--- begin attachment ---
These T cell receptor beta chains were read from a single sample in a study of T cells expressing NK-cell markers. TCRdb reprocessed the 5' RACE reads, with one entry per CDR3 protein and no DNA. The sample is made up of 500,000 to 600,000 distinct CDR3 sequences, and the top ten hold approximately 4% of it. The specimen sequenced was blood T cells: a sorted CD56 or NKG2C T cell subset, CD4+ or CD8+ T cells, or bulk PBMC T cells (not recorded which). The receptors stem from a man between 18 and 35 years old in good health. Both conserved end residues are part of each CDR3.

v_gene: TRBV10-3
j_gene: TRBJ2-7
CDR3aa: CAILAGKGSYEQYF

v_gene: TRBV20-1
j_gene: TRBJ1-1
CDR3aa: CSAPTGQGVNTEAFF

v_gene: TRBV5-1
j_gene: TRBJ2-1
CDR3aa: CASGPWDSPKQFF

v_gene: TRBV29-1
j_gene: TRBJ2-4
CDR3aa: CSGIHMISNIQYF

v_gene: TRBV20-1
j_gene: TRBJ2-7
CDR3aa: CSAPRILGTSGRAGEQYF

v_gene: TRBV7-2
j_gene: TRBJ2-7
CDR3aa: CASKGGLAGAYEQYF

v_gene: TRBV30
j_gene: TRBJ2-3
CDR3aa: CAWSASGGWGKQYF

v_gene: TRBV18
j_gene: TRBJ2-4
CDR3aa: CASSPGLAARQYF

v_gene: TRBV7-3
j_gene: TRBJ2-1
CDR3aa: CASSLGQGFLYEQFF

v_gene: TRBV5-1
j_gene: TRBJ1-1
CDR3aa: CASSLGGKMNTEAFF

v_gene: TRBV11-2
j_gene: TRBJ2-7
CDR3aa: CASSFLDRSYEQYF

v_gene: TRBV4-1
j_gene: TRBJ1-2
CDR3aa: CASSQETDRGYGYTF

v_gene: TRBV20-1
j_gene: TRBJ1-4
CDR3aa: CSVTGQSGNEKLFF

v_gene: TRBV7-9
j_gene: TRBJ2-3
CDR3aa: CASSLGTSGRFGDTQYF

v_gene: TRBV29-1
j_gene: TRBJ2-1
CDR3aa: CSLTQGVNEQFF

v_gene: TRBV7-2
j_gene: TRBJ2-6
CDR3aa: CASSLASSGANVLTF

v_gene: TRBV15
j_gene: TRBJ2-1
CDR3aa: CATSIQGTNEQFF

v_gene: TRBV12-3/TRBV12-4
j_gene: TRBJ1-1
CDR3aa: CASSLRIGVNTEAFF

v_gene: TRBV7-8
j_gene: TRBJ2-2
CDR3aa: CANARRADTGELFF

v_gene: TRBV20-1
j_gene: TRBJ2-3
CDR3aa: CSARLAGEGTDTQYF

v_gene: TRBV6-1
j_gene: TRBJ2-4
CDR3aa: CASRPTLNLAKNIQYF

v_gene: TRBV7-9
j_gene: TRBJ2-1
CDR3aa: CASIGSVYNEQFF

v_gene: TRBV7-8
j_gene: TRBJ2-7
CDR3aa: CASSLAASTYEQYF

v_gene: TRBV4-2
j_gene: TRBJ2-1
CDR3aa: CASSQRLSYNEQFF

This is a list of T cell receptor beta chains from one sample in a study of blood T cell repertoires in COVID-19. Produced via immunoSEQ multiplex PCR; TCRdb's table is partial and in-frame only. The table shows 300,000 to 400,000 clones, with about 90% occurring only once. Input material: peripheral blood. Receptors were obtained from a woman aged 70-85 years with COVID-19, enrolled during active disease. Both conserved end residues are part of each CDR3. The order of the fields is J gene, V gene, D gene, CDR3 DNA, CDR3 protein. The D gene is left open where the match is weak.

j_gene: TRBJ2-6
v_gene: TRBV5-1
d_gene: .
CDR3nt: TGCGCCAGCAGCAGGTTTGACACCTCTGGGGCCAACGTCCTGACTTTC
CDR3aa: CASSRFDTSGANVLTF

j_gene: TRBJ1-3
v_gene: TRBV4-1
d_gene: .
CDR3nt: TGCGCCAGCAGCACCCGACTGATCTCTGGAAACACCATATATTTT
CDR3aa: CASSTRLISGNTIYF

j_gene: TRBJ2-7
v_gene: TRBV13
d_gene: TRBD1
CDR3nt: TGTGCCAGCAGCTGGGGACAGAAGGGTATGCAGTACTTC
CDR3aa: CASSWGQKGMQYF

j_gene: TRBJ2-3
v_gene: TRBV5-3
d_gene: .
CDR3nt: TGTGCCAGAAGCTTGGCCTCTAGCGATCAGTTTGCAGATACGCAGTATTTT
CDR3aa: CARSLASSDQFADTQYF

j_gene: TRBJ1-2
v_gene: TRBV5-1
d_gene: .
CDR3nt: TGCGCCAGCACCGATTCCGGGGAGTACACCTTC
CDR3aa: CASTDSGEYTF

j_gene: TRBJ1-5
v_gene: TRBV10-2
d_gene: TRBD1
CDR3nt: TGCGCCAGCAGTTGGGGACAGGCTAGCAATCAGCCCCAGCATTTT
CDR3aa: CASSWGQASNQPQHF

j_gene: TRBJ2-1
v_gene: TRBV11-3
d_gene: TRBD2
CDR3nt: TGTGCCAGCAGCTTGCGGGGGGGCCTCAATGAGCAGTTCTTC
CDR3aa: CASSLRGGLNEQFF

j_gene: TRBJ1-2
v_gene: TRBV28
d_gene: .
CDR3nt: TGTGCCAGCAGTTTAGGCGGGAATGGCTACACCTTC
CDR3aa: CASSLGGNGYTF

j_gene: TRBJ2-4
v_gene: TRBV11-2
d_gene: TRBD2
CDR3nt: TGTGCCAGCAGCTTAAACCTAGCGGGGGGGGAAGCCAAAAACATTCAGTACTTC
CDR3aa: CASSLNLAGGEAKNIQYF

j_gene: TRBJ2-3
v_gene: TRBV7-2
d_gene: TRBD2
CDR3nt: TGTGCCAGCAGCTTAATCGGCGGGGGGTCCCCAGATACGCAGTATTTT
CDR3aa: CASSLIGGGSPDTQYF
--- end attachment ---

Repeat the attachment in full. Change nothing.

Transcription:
These T cell receptor beta chains were read from a single sample in a study of T cells expressing NK-cell markers. TCRdb reprocessed the 5' RACE reads, with one entry per CDR3 protein and no DNA. The sample is made up of 500,000 to 600,000 distinct CDR3 sequences, and the top ten hold approximately 4% of it. The specimen sequenced was blood T cells: a sorted CD56 or NKG2C T cell subset, CD4+ or CD8+ T cells, or bulk PBMC T cells (not recorded which). The receptors stem from a man between 18 and 35 years old in good health. Both conserved end residues are part of each CDR3.

v_gene: TRBV10-3
j_gene: TRBJ2-7
CDR3aa: CAILAGKGSYEQYF

v_gene: TRBV20-1
j_gene: TRBJ1-1
CDR3aa: CSAPTGQGVNTEAFF

v_gene: TRBV5-1
j_gene: TRBJ2-1
CDR3aa: CASGPWDSPKQFF

v_gene: TRBV29-1
j_gene: TRBJ2-4
CDR3aa: CSGIHMISNIQYF

v_gene: TRBV20-1
j_gene: TRBJ2-7
CDR3aa: CSAPRILGTSGRAGEQYF

v_gene: TRBV7-2
j_gene: TRBJ2-7
CDR3aa: CASKGGLAGAYEQYF

v_gene: TRBV30
j_gene: TRBJ2-3
CDR3aa: CAWSASGGWGKQYF

v_gene: TRBV18
j_gene: TRBJ2-4
CDR3aa: CASSPGLAARQYF

v_gene: TRBV7-3
j_gene: TRBJ2-1
CDR3aa: CASSLGQGFLYEQFF

v_gene: TRBV5-1
j_gene: TRBJ1-1
CDR3aa: CASSLGGKMNTEAFF

v_gene: TRBV11-2
j_gene: TRBJ2-7
CDR3aa: CASSFLDRSYEQYF

v_gene: TRBV4-1
j_gene: TRBJ1-2
CDR3aa: CASSQETDRGYGYTF

v_gene: TRBV20-1
j_gene: TRBJ1-4
CDR3aa: CSVTGQSGNEKLFF

v_gene: TRBV7-9
j_gene: TRBJ2-3
CDR3aa: CASSLGTSGRFGDTQYF

v_gene: TRBV29-1
j_gene: TRBJ2-1
CDR3aa: CSLTQGVNEQFF

v_gene: TRBV7-2
j_gene: TRBJ2-6
CDR3aa: CASSLASSGANVLTF

v_gene: TRBV15
j_gene: TRBJ2-1
CDR3aa: CATSIQGTNEQFF

v_gene: TRBV12-3/TRBV12-4
j_gene: TRBJ1-1
CDR3aa: CASSLRIGVNTEAFF

v_gene: TRBV7-8
j_gene: TRBJ2-2
CDR3aa: CANARRADTGELFF

v_gene: TRBV20-1
j_gene: TRBJ2-3
CDR3aa: CSARLAGEGTDTQYF

v_gene: TRBV6-1
j_gene: TRBJ2-4
CDR3aa: CASRPTLNLAKNIQYF

v_gene: TRBV7-9
j_gene: TRBJ2-1
CDR3aa: CASIGSVYNEQFF

v_gene: TRBV7-8
j_gene: TRBJ2-7
CDR3aa: CASSLAASTYEQYF

v_gene: TRBV4-2
j_gene: TRBJ2-1
CDR3aa: CASSQRLSYNEQFF

This is a list of T cell receptor beta chains from one sample in a study of blood T cell repertoires in COVID-19. Produced via immunoSEQ multiplex PCR; TCRdb's table is partial and in-frame only. The table shows 300,000 to 400,000 clones, with about 90% occurring only once. Input material: peripheral blood. Receptors were obtained from a woman aged 70-85 years with COVID-19, enrolled during active disease. Both conserved end residues are part of each CDR3. The order of the fields is J gene, V gene, D gene, CDR3 DNA, CDR3 protein. The D gene is left open where the match is weak.

j_gene: TRBJ2-6
v_gene: TRBV5-1
d_gene: .
CDR3nt: TGCGCCAGCAGCAGGTTTGACACCTCTGGGGCCAACGTCCTGACTTTC
CDR3aa: CASSRFDTSGANVLTF

j_gene: TRBJ1-3
v_gene: TRBV4-1
d_gene: .
CDR3nt: TGCGCCAGCAGCACCCGACTGATCTCTGGAAACACCATATATTTT
CDR3aa: CASSTRLISGNTIYF

j_gene: TRBJ2-7
v_gene: TRBV13
d_gene: TRBD1
CDR3nt: TGTGCCAGCAGCTGGGGACAGAAGGGTATGCAGTACTTC
CDR3aa: CASSWGQKGMQYF

j_gene: TRBJ2-3
v_gene: TRBV5-3
d_gene: .
CDR3nt: TGTGCCAGAAGCTTGGCCTCTAGCGATCAGTTTGCAGATACGCAGTATTTT
CDR3aa: CARSLASSDQFADTQYF

j_gene: TRBJ1-2
v_gene: TRBV5-1
d_gene: .
CDR3nt: TGCGCCAGCACCGATTCCGGGGAGTACACCTTC
CDR3aa: CASTDSGEYTF

j_gene: TRBJ1-5
v_gene: TRBV10-2
d_gene: TRBD1
CDR3nt: TGCGCCAGCAGTTGGGGACAGGCTAGCAATCAGCCCCAGCATTTT
CDR3aa: CASSWGQASNQPQHF

j_gene: TRBJ2-1
v_gene: TRBV11-3
d_gene: TRBD2
CDR3nt: TGTGCCAGCAGCTTGCGGGGGGGCCTCAATGAGCAGTTCTTC
CDR3aa: CASSLRGGLNEQFF

j_gene: TRBJ1-2
v_gene: TRBV28
d_gene: .
CDR3nt: TGTGCCAGCAGTTTAGGCGGGAATGGCTACACCTTC
CDR3aa: CASSLGGNGYTF

j_gene: TRBJ2-4
v_gene: TRBV11-2
d_gene: TRBD2
CDR3nt: TGTGCCAGCAGCTTAAACCTAGCGGGGGGGGAAGCCAAAAACATTCAGTACTTC
CDR3aa: CASSLNLAGGEAKNIQYF

j_gene: TRBJ2-3
v_gene: TRBV7-2
d_gene: TRBD2
CDR3nt: TGTGCCAGCAGCTTAATCGGCGGGGGGTCCCCAGATACGCAGTATTTT
CDR3aa: CASSLIGGGSPDTQYF